Perhaps no time since the United States signed off on its war in Vietnam 36 years ago has our understanding of that war been as critical at it seems to be today as we close in on 10 years of fighting in Afghanistan—with no discernable light shining at the end of the tunnel. Bing West, a former infantry officer in Vietnam and assistant defense secretary in the Reagan administration, calls Afghanistan the “Wrong War” and in his new book offers a strategy to get out, while taking aim at strategies such as counterinsurgency and nation building. West proclaims, “As long as we are trying to win hearts and minds, we are diverting ourselves.”
As the protracted effort to find a way to win or get out of Afghanistan rolls forward, studying similarities with the Vietnam War might help us navigate this minefield. Editor David L. Anderson has brought together in one volume a collection of 14 essays about the conflict by respected scholars with the aim of providing “a reliable historical perspective of the Vietnam War to advance accurate scholarship and sound policymaking….The assumption behind this work is that many of the historical themes in the study of the Vietnam War have contemporary relevance.”
Anderson is a professor of history at California State University, Monterey Bay, and author of Trapped by Success: The Eisenhower Administration and Vietnam and The Columbia Guide to the Vietnam War. In an expansive 80-page introduction, “The Vietnam War and Its Enduring Historical Relevance,” he offers a cogent summary of the panoply of historical analyses of the American involvement in Vietnam, and traces the origins and course of the war, all against the backdrop of decision making leading to the war against Iraq. Today with regard to Afghanistan, his conclusion bears repeating: “Local influence on a conflict will shape its course and outcome in ways that extend beyond what U.S. force and ideas, no matter how great or noble, can determine.”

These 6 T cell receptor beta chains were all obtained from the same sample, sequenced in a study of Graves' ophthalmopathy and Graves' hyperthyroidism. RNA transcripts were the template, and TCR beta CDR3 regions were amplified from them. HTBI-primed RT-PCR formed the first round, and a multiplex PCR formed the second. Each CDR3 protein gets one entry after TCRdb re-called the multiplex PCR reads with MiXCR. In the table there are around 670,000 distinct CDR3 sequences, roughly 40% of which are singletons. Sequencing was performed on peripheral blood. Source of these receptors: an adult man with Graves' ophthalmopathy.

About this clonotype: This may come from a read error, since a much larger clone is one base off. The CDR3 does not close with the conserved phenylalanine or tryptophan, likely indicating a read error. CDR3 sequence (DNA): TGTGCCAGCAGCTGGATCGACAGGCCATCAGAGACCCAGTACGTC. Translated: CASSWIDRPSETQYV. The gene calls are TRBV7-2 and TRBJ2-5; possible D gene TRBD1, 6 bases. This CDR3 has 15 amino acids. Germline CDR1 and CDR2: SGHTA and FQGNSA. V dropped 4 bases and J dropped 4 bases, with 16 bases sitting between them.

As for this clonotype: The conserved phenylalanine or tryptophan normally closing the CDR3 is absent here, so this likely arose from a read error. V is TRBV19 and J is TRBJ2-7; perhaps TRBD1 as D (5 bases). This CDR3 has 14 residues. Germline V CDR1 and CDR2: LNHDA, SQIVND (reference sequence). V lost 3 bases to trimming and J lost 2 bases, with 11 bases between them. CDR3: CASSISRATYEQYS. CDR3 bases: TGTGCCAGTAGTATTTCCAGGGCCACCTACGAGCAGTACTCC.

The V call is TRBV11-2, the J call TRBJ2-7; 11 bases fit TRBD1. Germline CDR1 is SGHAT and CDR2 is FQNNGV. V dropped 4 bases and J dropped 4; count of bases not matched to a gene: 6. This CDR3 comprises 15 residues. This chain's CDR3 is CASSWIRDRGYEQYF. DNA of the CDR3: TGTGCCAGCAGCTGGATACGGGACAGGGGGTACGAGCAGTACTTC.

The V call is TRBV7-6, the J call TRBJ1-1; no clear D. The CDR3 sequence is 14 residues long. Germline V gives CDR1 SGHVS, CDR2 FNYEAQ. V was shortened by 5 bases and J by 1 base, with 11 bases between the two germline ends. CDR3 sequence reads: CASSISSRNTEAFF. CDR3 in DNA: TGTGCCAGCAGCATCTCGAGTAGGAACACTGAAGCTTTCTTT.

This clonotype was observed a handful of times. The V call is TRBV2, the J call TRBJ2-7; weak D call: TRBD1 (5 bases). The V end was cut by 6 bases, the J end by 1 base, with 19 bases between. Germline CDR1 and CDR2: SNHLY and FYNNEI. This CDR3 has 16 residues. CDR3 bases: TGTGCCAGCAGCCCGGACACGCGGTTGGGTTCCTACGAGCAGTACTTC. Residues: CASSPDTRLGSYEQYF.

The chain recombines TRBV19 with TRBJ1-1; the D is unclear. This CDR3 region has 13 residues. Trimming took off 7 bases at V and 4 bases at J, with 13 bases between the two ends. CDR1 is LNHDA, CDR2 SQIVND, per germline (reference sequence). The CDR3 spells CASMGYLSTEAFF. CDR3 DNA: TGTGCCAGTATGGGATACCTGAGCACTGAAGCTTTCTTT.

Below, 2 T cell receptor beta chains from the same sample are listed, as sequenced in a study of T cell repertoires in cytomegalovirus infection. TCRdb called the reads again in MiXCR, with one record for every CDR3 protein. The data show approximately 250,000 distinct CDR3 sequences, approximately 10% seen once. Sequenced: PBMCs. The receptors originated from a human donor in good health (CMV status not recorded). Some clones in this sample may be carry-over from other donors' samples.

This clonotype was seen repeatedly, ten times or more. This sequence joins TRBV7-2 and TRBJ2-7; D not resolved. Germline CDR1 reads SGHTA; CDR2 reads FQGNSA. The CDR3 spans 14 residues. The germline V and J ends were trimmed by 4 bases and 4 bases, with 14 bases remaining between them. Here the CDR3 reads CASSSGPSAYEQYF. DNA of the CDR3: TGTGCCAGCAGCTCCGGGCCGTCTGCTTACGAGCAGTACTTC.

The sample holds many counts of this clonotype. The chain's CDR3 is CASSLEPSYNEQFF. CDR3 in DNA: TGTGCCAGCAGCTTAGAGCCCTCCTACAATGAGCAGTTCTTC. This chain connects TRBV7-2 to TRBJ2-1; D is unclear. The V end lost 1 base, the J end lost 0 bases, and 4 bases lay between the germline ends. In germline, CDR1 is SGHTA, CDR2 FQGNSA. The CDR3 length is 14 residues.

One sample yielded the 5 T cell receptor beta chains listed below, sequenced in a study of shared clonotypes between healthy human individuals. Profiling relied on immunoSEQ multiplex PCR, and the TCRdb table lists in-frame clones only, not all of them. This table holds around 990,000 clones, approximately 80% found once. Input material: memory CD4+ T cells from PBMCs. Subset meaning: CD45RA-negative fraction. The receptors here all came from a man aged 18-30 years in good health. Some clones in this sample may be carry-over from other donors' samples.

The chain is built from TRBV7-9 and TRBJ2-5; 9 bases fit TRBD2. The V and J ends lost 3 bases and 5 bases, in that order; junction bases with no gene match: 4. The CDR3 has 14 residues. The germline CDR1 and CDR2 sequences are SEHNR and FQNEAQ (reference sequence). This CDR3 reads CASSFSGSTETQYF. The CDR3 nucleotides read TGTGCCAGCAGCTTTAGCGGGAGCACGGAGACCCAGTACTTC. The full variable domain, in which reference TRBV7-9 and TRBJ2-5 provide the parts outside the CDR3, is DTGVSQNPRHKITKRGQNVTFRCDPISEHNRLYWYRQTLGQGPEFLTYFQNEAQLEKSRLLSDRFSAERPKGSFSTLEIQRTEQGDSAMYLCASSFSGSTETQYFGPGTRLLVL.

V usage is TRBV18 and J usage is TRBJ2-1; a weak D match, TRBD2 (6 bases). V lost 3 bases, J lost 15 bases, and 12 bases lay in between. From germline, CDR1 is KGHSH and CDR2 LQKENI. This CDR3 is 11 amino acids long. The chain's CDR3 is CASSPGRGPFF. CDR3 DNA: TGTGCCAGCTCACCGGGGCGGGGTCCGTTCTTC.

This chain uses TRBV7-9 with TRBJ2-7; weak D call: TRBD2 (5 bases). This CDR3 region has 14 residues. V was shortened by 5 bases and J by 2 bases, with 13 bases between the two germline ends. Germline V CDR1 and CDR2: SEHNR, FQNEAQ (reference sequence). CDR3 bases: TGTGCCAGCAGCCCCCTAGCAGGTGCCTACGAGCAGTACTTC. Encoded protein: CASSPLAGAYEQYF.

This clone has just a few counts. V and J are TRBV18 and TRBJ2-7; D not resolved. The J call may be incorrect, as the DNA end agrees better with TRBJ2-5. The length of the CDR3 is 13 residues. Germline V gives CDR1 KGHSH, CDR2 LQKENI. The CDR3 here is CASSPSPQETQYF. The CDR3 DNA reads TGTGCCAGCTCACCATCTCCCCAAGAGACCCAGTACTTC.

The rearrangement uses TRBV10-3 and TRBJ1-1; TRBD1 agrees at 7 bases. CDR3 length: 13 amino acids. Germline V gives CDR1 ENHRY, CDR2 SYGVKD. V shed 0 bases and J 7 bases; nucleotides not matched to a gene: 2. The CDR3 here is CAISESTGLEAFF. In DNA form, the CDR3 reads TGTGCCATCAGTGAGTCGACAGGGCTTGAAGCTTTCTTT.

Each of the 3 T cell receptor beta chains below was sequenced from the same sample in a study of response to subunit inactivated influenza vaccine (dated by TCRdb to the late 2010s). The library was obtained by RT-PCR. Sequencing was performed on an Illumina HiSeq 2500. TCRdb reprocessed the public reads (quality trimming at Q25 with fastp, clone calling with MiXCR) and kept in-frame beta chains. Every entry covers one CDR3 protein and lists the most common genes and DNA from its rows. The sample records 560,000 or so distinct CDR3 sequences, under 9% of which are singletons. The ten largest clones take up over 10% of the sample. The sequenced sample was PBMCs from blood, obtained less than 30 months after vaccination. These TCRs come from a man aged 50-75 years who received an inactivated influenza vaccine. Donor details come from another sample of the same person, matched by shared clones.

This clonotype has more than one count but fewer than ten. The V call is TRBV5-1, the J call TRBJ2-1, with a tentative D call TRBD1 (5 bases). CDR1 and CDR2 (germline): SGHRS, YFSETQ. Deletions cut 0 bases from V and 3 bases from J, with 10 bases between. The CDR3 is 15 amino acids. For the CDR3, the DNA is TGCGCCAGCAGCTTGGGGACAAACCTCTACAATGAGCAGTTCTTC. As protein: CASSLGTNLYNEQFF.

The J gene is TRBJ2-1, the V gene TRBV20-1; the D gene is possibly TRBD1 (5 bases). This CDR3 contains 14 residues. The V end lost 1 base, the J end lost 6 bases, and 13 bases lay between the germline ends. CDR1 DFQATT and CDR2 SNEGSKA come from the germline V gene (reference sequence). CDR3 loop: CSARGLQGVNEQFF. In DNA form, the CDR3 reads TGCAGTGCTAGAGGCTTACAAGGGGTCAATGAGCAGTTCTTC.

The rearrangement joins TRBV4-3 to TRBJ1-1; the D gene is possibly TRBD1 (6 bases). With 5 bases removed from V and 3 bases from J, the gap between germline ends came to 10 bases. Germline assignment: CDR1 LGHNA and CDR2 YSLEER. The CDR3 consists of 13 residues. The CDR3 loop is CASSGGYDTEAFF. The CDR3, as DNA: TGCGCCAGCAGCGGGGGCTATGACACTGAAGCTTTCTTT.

The Columbia History of the Vietnam War essays are categorized into three sections. The first essays sort through chronological coverage of the war from the emergence of Vietnamese revolutionary nationalism by author Mark Philip Bradley, to Jeffrey Kimball on President Richard Nixon’s “paradoxical process” that ended U.S. intervention. The second group of essays are topical, including separate examinations of military strategies by John Prados and Eric Bergerud. The war’s legacy is the subject of the final section, with analyses by Robert D. Schulzinger and George Herring.
With its sterling lineup of scholars, The Columbia History provides keen insights into the history of the war in Vietnam that are accessible to a broad readership and informative as we grapple with current wars.
Columbia University Press, 2011